Martin Herbert

  • Susan Hiller, Witness, 2000, four hundred speakers, audio tracks, wires, lights. Installation view, 2011. Photo: Sam Drake.

    Susan Hiller

    IN 1974, following several years in which she ritually renounced painting––chopping old canvases into little rectangles and stitching them together into tomblike blocks, preserving the ashes of burned works in vials––Susan Hiller found her enduring subject with Dream Mapping. Articulated via dream diaries (seen at Tate Britain in vitrines) kept by seven people sleeping within “fairy rings” of mushrooms in a supposedly enchanted Hampshire field, this lasting topic was the stubborn, abyssal irrationality of the human mind. On the evidence of Tate Britain’s forty-year survey, curated by Ann Gallagher

  • Armin Boehm, Se Taire, 2008, oil, metal, and thread on board, 21 1/4 x 18 7/8".

    “Secret Societies”

    From Yale’s president-spawning Skull and Bones to that mythical “invisible world government” the Illuminati, secret societies exert a powerful grip on the imagination.

    From Yale’s president-spawning Skull and Bones to that mythical “invisible world government” the Illuminati, secret societies exert a powerful grip on the imagination. The Schirn Kunsthalle’s show isn’t an exposé, though. Rather, it proposes contemporary art itself as a seedbed for clandestine coteries, exacting codes of behavior, and diverse methods of evasion and exclusion. Here, within an appositely labyrinthine display designed by Fabian Marti, more than one hundred works by nearly fifty artists—including Kenneth Anger, Joachim Koester,

  • Mike Nelson, A studio apparatus for Camden Arts Centre; an introductory structure: Introduction, a lexicon of phenomena and information association, futur-objectics, (in three sections), mysterious island*, or Temporary monument, 1998, mixed media. Installation view, 2010. Photo: Andy Keate.

    Simon Starling

    FOUR TIMES SINCE 2005, Camden Arts Centre has crossed its fingers and handed the curatorial reins to an artist. After Tacita Dean, Steven Claydon, and Paulina Olowska, most recently it was Simon Starling’s turn, and it was notable and apposite that this marked the first occasion when the neophyte curator’s name surged above his or her chosen title, because “Never the Same River (Possible Futures, Probable Pasts)”—mounted almost exactly a decade after Starling’s own solo show here—was especially consonant with its selector’s artistic practice: that of resituating and reanimating objects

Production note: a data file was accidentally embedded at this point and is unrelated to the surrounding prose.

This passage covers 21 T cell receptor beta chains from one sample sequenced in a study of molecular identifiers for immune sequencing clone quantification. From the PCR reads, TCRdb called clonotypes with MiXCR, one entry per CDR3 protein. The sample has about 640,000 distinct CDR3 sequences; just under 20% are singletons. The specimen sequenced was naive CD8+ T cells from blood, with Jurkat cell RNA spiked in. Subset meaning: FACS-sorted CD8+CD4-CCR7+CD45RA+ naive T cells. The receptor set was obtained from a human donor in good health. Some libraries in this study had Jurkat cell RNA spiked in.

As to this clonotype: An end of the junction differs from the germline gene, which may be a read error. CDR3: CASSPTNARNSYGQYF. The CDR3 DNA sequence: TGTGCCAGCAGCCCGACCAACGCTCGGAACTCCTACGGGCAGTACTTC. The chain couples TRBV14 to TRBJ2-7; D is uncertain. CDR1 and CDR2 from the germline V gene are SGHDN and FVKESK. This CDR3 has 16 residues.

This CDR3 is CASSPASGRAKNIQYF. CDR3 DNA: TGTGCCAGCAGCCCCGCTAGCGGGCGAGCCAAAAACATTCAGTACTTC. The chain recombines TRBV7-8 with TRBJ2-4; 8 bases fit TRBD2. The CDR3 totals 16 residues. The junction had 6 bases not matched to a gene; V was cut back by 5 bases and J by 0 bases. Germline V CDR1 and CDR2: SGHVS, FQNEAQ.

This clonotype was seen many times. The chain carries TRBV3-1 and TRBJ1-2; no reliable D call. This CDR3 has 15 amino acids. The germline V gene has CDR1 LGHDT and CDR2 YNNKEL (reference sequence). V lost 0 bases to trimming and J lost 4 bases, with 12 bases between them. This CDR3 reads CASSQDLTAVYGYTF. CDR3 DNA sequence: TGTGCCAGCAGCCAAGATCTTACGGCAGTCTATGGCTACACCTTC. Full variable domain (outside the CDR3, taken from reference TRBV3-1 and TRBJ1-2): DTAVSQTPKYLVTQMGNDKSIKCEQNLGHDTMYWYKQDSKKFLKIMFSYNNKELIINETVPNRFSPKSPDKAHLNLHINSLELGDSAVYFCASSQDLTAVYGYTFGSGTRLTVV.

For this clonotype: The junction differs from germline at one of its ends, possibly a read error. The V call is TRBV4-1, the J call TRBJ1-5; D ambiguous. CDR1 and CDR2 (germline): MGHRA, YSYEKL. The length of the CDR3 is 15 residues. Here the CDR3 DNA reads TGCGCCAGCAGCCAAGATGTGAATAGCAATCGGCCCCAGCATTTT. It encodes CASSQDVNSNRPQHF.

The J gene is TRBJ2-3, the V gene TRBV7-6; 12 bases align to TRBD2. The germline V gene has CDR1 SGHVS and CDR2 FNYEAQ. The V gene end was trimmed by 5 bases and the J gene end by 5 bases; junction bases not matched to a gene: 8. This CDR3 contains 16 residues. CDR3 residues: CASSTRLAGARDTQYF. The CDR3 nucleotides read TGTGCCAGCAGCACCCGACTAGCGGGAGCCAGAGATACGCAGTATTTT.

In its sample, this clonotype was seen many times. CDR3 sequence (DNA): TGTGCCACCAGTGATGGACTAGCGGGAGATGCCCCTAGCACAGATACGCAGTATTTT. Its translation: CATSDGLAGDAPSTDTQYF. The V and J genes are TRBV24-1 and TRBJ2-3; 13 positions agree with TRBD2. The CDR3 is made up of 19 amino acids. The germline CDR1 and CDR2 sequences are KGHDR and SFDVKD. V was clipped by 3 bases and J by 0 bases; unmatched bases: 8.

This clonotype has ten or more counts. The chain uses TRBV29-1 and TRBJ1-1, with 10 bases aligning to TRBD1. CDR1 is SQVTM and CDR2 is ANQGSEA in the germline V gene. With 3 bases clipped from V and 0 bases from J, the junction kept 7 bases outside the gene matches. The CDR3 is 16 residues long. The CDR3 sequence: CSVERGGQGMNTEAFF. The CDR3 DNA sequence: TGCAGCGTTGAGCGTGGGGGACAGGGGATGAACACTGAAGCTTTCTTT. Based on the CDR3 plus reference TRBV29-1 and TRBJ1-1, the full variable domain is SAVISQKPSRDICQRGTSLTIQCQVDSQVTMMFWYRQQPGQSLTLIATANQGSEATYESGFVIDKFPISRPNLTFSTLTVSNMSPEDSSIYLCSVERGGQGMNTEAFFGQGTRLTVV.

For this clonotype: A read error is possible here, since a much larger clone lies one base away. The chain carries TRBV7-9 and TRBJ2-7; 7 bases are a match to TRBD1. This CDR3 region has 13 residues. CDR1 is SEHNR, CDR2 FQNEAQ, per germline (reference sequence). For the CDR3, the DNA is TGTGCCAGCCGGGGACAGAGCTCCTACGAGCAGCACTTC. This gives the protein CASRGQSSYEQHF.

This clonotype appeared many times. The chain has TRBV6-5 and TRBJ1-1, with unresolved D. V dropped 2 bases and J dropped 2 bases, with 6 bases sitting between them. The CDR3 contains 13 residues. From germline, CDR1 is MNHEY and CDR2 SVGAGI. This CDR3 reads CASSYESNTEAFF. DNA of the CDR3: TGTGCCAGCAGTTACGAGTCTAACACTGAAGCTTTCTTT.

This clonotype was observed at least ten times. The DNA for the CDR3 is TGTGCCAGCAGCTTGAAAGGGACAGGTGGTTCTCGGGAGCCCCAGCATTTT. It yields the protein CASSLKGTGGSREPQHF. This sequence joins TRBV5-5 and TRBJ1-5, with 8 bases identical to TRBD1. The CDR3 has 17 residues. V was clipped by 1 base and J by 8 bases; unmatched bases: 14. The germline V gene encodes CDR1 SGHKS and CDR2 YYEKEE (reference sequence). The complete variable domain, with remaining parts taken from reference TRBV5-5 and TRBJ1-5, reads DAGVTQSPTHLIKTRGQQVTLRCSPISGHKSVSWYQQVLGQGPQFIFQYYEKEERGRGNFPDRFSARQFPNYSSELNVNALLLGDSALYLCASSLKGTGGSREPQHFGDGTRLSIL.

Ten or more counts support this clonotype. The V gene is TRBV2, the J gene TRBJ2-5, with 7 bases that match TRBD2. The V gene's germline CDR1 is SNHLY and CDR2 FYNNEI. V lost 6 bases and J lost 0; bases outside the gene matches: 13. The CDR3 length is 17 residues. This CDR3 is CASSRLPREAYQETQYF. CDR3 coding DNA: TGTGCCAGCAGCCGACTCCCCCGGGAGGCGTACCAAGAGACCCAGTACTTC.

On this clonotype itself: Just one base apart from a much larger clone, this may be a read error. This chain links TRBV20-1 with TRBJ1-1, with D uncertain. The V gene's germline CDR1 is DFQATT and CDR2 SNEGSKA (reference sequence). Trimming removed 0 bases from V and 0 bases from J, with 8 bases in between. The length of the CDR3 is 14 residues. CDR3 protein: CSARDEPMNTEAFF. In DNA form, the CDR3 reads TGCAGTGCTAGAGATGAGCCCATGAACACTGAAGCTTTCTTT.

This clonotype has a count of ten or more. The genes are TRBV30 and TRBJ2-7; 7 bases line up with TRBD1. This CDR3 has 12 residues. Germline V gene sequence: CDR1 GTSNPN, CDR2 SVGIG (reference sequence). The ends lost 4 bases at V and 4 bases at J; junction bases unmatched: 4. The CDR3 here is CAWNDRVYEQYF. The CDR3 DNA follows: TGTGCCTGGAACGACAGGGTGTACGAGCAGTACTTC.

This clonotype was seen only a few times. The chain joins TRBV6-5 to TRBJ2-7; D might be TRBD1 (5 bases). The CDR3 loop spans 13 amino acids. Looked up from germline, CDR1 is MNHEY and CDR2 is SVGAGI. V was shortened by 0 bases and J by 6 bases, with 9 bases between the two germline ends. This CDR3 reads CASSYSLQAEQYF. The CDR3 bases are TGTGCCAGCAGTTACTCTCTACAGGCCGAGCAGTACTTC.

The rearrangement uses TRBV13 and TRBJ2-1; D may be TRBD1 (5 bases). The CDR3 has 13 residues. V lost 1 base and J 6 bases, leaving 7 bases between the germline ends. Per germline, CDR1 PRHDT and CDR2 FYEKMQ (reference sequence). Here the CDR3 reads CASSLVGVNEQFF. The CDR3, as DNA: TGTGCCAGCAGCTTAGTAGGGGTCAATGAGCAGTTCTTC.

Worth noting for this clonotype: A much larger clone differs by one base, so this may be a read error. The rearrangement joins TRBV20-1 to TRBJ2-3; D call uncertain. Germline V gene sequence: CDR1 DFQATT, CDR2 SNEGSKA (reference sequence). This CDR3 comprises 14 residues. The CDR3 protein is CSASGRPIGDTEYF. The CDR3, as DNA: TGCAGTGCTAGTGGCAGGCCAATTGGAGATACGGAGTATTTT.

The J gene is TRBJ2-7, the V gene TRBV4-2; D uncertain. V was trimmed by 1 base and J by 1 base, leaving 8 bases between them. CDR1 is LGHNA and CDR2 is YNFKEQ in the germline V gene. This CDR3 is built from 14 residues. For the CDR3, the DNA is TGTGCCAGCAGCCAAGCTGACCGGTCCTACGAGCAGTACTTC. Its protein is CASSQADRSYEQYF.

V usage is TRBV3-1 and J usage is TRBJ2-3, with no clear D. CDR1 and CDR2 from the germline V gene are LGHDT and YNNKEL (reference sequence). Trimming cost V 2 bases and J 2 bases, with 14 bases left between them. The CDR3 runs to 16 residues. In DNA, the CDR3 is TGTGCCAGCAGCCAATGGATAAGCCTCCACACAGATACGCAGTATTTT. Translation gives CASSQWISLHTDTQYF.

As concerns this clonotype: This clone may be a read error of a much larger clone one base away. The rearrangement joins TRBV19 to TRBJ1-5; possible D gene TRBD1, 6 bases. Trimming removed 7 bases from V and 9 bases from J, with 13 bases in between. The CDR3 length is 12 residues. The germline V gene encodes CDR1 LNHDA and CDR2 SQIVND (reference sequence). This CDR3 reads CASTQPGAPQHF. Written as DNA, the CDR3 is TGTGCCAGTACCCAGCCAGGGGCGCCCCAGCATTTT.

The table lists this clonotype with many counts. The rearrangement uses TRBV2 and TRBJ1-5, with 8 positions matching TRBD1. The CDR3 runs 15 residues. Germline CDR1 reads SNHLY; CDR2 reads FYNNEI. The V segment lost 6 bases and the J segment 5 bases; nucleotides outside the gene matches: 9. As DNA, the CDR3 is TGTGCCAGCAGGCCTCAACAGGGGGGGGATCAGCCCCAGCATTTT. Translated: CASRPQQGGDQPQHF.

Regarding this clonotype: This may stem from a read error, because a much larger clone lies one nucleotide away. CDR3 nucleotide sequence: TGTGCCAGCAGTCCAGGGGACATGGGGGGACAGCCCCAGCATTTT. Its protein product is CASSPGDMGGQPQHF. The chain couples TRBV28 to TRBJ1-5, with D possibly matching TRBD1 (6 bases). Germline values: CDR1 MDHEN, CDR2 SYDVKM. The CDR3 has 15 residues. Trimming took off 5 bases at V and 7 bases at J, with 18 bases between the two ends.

• John Stezaker, Marriage (Film Portrait Collage) LXI, 2010, collage, 9 11/64 x 8 7/64".

    John Stezaker

    After forty years of sifting through antique photographs from thrift shops and flea markets—and then cropping and conjoining them to crowbar open their meanings—John Stezaker is finally being recognized at home.

    After forty years of sifting through antique photographs from thrift shops and flea markets—and then cropping and conjoining them to crowbar open their meanings—John Stezaker is finally being recognized at home. The ninety-plus works in his first UK retrospective should appear as a singularly unified whole, for the sexagenarian artist (who is still augmenting series he initiated three decades ago) hasn’t so much evolved as finessed his aptitude for the uncanny. As Stezaker dramatizes the irrational hold that particular images exert on him by, say, a virtuoso

  • Bojan Šarčević, World Corner, 1999, bricks, plaster, wallpaper, wood. Installation view, Carlier/Gebauer, Berlin.

    UNBOUNDED ENTHUSIASMS: THE ART OF BOJAN ŠARČEVIĆ

    “TO WHAT EXTENT SHOULD AN ARTIST understand the implications of his or her findings?” This is the cryptic question that Bojan Šarčević posed to a panel of artists, critics, and curators he’d convened on the occasion of his 2006 two-venue exhibition in Ireland, at the Project Arts Centre, Dublin, and the Model Arts and Niland Gallery, Sligo. The show debuted a group of works—miniature geometries of brass threads dangling almost imperceptibly against an expanse of elegantly distressed wallpaper—that appeared far from the kind of research-based production his query would seem to address.

  • OPENINGS: JOS DE GRUYTER AND HARALD THYS

    FOR ALMOST A DECADE, Jos de Gruyter worked at Ten Weyngaert, a Brussels community center that began as a utopian experiment in the 1980s. Intended as a place that citizens could visit in order to freely express their creativity—a latter-day Esalen—the center is now frequented, de Gruyter says, by disaffected individuals: failed artists, retired yoga instructors, and so on. These denizens often partake in art therapy programs there; when invited to access their imaginative inner worlds through such sessions, they often become confused, angry, or depressed, and the ensuing atmosphere of silence